Intended for healthcare professionals

Views & Reviews Between the Lines

Nil by mouth

BMJ 2009; 338 doi: https://doi.org/10.1136/bmj.b680 (Published 18 February 2009) Cite this as: BMJ 2009;338:b680
  1. Theodore Dalrymple, writer and retired doctor

    Do philosophers choose their philosophy, or do their philosophies choose them? Did Hume die an equable death, for example, because of his philosophy, or did his famous even temperedness lead him to his philosophy of ironic stoicism with which his death was consonant?

    One philosopher whose thought seems to have been determined by her temperament was Simone Weil (1909–43). She was a brilliant pupil and student, and one of those intimidatingly gifted children who master ancient Greek at a very early age (another was John Stuart Mill, who famously said in his autobiography that he thought it would have been better if he had learnt less Greek and played more cricket).

    Simone Weil’s upbringing was at least as odd as Mill’s. Her father was a successful doctor, and Eli Metchnikoff, the Nobel Prize winning microbiologist who discovered phagocytosis by white cells, was a family friend. Her mother had a morbid fear of germs, so that she would not allow anyone outside the family to kiss her children, a fear that she successfully communicated to her daughter, who subsequently disdained physical contact with anyone. Her brother became one of the greatest mathematicians of the 20th century.

    Perhaps Weil’s temperament is best illustrated by the fact that at the age of 6 she decided she should not eat sugar because the soldiers at the front didn’t have any (a little like what many of us were told as children: that we should eat up what was on our plates because there were many starving people in the world). To the end of her life she was one of those people who believed she had no right to enjoy anything unless everyone in the whole wide world could enjoy it, and this view led to an exaggerated asceticism despite the great wealth of her parents.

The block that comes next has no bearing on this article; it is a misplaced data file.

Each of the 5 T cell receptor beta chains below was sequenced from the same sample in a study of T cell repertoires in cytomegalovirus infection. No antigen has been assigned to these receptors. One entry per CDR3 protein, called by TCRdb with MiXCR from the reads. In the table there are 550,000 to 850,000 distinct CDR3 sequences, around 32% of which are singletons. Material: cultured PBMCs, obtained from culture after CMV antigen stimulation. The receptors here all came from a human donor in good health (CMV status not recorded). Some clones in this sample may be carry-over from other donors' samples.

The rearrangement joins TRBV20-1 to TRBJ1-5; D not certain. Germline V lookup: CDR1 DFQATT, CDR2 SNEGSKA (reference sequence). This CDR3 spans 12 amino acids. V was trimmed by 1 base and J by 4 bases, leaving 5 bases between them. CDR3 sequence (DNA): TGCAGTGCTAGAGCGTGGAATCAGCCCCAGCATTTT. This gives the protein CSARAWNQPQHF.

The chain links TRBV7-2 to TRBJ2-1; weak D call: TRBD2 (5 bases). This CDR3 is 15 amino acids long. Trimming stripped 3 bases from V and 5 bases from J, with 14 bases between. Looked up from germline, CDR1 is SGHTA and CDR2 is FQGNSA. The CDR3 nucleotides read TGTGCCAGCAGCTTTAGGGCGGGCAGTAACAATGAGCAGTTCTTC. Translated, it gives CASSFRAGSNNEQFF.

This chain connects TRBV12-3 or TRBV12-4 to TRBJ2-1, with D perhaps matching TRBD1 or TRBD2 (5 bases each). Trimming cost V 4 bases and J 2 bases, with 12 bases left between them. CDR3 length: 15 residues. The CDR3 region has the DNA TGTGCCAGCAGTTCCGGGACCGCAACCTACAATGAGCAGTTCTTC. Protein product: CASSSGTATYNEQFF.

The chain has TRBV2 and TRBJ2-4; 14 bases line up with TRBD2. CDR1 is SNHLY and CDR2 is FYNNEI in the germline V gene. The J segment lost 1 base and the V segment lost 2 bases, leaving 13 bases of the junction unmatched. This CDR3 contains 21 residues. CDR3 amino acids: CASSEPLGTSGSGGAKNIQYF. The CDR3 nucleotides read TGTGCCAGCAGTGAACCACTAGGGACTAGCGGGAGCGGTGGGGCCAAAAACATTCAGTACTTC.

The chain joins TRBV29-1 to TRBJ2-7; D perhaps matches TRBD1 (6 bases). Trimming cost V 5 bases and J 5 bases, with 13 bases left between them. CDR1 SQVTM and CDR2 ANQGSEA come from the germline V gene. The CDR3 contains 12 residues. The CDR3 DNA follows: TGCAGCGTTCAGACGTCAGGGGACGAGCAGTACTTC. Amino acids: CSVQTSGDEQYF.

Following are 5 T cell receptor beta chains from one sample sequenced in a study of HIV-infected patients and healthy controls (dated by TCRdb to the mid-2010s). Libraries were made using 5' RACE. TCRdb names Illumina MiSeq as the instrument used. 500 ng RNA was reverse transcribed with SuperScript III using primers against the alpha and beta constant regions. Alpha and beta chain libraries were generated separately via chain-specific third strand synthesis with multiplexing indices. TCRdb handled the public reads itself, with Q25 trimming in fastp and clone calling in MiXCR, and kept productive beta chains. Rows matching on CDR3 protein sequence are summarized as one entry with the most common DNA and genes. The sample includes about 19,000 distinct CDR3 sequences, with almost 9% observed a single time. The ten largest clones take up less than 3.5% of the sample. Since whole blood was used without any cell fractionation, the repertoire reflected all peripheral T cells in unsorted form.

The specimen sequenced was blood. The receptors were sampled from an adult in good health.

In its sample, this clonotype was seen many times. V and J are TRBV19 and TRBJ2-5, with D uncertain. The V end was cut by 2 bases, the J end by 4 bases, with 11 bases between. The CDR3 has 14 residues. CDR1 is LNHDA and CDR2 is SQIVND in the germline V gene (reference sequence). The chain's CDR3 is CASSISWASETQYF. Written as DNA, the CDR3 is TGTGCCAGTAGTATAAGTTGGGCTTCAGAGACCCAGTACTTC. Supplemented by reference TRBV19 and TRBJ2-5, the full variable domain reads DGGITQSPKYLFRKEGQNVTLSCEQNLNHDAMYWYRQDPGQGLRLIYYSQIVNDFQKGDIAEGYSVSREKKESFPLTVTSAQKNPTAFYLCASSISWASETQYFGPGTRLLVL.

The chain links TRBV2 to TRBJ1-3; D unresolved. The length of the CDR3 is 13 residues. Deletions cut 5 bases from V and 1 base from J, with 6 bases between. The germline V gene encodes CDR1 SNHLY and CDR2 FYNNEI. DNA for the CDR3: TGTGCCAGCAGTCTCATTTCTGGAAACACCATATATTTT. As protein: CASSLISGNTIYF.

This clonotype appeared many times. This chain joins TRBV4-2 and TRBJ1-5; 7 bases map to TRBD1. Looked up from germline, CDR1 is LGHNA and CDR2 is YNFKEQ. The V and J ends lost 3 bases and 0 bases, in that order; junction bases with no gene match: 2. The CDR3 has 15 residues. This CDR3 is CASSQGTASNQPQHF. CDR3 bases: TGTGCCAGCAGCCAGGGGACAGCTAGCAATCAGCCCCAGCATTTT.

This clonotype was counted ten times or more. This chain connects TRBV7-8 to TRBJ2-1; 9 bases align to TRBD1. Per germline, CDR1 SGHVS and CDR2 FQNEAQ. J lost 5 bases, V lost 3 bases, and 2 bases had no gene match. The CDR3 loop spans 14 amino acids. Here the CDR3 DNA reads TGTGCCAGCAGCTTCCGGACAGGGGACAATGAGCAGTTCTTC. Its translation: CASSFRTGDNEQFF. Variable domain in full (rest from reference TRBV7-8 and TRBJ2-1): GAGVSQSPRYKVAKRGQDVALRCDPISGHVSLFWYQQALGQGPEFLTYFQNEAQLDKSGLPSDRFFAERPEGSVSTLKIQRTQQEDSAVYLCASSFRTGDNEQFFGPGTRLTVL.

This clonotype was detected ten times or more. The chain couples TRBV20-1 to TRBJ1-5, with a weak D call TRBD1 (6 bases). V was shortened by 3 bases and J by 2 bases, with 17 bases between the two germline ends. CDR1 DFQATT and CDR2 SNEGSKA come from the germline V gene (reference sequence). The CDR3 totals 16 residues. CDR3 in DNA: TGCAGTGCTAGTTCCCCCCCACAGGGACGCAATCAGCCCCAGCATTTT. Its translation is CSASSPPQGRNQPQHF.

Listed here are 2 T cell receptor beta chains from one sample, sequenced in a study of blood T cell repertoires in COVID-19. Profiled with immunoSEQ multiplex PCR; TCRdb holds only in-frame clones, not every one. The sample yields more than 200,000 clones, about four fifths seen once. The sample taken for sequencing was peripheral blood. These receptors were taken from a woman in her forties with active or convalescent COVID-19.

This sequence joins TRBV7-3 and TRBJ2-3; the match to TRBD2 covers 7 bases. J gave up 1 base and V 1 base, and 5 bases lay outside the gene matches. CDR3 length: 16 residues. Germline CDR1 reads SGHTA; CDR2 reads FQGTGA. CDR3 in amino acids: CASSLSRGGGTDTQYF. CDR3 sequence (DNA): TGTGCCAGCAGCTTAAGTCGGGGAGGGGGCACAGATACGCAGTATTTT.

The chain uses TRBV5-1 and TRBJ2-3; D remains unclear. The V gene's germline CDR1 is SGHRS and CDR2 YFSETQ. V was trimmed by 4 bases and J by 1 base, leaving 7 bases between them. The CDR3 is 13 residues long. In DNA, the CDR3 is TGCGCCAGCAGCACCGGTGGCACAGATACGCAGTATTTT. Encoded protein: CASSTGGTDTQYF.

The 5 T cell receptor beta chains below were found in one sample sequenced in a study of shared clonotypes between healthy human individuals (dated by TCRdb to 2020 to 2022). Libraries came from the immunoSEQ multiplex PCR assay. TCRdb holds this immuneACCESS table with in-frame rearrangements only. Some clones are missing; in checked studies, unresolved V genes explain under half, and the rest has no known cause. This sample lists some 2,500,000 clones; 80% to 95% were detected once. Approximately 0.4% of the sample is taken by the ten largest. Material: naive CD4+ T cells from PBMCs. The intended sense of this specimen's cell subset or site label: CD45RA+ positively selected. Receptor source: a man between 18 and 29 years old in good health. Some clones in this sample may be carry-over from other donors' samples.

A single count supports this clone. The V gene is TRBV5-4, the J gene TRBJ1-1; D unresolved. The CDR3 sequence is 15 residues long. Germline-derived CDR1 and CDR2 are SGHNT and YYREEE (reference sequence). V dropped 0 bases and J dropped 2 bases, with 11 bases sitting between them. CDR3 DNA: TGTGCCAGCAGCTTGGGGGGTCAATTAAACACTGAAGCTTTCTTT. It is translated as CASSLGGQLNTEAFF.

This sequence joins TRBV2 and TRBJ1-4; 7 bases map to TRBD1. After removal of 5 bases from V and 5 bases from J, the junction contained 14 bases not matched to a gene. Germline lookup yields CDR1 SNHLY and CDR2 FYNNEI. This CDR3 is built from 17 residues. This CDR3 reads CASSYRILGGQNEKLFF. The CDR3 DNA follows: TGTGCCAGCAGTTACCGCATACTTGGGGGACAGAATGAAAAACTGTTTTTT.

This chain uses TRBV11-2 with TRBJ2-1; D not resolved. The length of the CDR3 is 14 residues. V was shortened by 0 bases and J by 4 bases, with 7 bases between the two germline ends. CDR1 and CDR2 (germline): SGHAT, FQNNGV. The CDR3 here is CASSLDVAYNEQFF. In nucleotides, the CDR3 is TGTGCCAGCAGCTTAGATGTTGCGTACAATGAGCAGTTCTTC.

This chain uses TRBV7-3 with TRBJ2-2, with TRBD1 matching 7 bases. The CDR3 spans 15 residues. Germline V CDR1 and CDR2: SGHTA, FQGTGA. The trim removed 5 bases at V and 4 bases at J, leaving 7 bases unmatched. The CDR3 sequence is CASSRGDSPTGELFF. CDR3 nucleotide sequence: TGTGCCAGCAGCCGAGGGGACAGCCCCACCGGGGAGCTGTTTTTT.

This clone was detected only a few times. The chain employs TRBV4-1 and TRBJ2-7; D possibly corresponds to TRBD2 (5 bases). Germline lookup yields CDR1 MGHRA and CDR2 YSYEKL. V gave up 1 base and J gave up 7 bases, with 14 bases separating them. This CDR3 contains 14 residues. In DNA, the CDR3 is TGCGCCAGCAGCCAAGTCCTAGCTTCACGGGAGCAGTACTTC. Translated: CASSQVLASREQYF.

Having been some kind of Marxist, she became a Christian mystic, though not an orthodox one by the standards of the Catholic Church. She was always absolutist and uncompromising, carrying her views to their rationalised but nevertheless illogical conclusions. The one constant of her life seems to have been her anorexia, though her reasons for not eating properly changed according to circumstances.

    She managed to join the Free French in England during the war, but died a year later of starvation and tuberculosis, and according to the coroner “the deceased did kill and slay herself while the balance of her mind was disturbed.” She wouldn’t eat any more, she said, than the people of France ate under the occupation, and developed a convoluted theological justification for her decision. It seems to me that an excess of humility soon enough becomes its opposite, spiritual pride; and for myself, I find in Weil a spiritual pride almost megalomaniac in its proportions.

    In my clinical career I saw a few patients starve themselves to death by refusal to eat. It is an agonising process to watch for all concerned, from the relatives to the nurses and doctors. There is no evidence that Simone Weil, sometimes regarded as saintly, ever gave a fraction of a moment’s thought to this rather obvious consideration.

    Either the balance of her mind was disturbed, or she was very far from saintly.

    Notes

    Cite this as: BMJ 2009;338:b680

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